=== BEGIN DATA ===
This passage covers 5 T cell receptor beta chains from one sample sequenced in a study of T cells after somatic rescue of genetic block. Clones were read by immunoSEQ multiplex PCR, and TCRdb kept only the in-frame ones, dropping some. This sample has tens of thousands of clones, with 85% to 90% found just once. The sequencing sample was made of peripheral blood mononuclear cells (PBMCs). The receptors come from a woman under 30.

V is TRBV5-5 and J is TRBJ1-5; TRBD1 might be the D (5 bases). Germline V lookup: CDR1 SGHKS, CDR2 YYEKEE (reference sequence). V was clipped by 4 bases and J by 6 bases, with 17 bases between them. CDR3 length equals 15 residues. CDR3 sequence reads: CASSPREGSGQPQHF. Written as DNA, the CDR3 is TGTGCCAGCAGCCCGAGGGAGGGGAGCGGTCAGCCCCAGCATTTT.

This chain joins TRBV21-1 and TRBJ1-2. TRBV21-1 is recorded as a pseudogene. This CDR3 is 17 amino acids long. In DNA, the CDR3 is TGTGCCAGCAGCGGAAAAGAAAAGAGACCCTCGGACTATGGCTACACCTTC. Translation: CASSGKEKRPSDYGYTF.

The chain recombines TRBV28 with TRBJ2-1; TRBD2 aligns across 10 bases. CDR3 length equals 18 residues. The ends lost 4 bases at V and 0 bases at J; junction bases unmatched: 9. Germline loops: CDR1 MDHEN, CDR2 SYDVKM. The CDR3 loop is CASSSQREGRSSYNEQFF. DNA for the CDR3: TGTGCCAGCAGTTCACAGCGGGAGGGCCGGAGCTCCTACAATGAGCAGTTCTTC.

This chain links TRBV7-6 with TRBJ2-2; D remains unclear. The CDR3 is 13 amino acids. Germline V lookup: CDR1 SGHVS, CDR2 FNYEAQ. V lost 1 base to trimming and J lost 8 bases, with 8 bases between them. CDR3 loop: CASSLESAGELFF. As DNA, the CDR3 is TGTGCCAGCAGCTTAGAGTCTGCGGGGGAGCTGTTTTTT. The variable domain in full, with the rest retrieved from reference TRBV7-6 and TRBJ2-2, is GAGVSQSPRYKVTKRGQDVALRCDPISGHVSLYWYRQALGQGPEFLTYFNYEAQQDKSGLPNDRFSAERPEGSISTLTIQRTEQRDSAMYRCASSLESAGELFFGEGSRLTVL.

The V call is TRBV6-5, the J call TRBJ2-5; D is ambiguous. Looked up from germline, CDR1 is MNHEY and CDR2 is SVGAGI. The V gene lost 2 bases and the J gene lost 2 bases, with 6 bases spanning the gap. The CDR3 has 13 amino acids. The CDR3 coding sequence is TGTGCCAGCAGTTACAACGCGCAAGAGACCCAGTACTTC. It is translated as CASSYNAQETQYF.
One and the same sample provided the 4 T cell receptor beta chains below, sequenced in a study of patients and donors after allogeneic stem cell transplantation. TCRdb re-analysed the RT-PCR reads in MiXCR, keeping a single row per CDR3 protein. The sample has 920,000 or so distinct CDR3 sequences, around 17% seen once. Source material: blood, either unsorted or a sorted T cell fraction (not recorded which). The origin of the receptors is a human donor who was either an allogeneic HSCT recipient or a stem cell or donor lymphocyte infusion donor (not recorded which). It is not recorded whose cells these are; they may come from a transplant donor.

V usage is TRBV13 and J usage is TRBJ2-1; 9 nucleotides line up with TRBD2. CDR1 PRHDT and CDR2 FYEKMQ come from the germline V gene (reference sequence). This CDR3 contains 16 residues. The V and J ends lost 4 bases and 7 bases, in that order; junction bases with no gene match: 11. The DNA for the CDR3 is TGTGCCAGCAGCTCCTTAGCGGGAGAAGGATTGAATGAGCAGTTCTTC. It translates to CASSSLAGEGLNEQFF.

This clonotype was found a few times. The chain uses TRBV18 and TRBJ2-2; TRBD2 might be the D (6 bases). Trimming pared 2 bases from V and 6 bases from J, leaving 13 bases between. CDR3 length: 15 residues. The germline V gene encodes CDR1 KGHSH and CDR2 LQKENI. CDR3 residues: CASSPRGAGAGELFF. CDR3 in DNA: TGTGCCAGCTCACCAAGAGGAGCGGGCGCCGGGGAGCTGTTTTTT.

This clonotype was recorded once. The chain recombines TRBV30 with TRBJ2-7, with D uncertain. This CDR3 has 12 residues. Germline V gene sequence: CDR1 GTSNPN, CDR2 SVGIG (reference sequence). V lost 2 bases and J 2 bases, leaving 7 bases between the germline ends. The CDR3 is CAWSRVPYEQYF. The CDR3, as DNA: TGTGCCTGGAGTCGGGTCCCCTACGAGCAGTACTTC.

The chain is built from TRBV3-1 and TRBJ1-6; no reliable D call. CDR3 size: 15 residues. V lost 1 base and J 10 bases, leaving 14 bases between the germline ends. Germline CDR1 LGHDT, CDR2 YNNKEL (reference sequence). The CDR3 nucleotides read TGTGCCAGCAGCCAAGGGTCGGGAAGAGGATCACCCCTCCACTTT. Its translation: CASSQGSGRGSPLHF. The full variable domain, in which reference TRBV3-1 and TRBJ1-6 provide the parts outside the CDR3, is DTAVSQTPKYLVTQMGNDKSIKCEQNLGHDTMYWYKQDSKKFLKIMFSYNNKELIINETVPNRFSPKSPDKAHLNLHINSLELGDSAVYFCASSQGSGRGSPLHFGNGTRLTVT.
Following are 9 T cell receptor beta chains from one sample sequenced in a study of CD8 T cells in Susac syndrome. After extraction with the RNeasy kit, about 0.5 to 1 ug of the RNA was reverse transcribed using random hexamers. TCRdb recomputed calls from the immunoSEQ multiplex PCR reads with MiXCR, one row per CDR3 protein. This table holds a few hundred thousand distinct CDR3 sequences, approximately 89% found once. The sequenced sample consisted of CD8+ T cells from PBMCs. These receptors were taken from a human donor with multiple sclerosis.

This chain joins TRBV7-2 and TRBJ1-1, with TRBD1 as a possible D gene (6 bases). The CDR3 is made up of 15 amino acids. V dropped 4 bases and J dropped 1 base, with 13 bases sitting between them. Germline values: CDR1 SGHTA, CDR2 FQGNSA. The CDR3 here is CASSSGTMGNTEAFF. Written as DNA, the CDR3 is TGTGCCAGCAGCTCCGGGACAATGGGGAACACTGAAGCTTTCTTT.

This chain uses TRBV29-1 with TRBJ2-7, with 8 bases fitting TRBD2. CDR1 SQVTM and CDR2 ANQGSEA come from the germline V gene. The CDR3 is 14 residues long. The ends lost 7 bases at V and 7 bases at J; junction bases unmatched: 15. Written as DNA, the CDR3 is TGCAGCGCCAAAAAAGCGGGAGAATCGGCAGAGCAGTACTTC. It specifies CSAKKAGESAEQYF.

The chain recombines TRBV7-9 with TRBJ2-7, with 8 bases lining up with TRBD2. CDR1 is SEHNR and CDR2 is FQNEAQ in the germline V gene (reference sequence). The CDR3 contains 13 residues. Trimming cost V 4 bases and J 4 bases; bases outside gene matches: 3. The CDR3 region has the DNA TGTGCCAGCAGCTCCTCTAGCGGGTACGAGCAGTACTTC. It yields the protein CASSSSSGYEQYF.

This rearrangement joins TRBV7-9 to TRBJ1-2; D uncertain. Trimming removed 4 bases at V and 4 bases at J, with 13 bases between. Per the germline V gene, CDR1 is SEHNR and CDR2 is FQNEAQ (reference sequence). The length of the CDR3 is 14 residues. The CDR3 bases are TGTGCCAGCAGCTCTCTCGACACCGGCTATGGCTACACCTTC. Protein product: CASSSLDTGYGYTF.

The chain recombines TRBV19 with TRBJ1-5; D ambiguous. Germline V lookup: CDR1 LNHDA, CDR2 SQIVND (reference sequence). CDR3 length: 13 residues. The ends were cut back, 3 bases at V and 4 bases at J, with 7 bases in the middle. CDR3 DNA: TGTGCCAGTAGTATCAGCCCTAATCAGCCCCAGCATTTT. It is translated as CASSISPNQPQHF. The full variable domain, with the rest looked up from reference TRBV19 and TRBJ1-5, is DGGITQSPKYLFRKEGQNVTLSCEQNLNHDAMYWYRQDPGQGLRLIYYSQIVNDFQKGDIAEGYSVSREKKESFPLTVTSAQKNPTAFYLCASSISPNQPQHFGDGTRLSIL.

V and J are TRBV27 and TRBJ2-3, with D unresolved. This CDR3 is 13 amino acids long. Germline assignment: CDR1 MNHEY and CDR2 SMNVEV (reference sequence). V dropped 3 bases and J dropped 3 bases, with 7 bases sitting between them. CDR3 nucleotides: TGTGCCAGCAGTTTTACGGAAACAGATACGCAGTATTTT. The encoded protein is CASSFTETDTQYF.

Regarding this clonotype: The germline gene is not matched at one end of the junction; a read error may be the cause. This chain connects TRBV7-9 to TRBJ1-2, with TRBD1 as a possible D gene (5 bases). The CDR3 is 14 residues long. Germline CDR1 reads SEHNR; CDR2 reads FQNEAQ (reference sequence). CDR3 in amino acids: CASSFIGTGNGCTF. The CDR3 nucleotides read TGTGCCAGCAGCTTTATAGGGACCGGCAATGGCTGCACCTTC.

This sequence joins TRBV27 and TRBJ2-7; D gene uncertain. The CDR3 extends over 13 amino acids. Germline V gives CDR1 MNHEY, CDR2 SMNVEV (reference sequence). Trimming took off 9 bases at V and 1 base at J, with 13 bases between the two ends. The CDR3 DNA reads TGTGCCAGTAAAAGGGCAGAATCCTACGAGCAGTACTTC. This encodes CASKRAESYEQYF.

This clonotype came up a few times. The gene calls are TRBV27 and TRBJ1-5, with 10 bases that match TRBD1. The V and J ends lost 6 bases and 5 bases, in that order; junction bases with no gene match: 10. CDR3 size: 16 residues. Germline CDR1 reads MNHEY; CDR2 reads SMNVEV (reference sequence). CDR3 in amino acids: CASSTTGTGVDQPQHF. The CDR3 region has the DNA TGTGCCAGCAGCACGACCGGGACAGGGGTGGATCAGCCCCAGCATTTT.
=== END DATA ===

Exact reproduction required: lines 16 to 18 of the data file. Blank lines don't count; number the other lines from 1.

This rearrangement joins TRBV7-9 to TRBJ1-2; D uncertain. Trimming removed 4 bases at V and 4 bases at J, with 13 bases between. Per the germline V gene, CDR1 is SEHNR and CDR2 is FQNEAQ (reference sequence). The length of the CDR3 is 14 residues. The CDR3 bases are TGTGCCAGCAGCTCTCTCGACACCGGCTATGGCTACACCTTC. Protein product: CASSSLDTGYGYTF.

The chain recombines TRBV19 with TRBJ1-5; D ambiguous. Germline V lookup: CDR1 LNHDA, CDR2 SQIVND (reference sequence). CDR3 length: 13 residues. The ends were cut back, 3 bases at V and 4 bases at J, with 7 bases in the middle. CDR3 DNA: TGTGCCAGTAGTATCAGCCCTAATCAGCCCCAGCATTTT. It is translated as CASSISPNQPQHF. The full variable domain, with the rest looked up from reference TRBV19 and TRBJ1-5, is DGGITQSPKYLFRKEGQNVTLSCEQNLNHDAMYWYRQDPGQGLRLIYYSQIVNDFQKGDIAEGYSVSREKKESFPLTVTSAQKNPTAFYLCASSISPNQPQHFGDGTRLSIL.

V and J are TRBV27 and TRBJ2-3, with D unresolved. This CDR3 is 13 amino acids long. Germline assignment: CDR1 MNHEY and CDR2 SMNVEV (reference sequence). V dropped 3 bases and J dropped 3 bases, with 7 bases sitting between them. CDR3 nucleotides: TGTGCCAGCAGTTTTACGGAAACAGATACGCAGTATTTT. The encoded protein is CASSFTETDTQYF.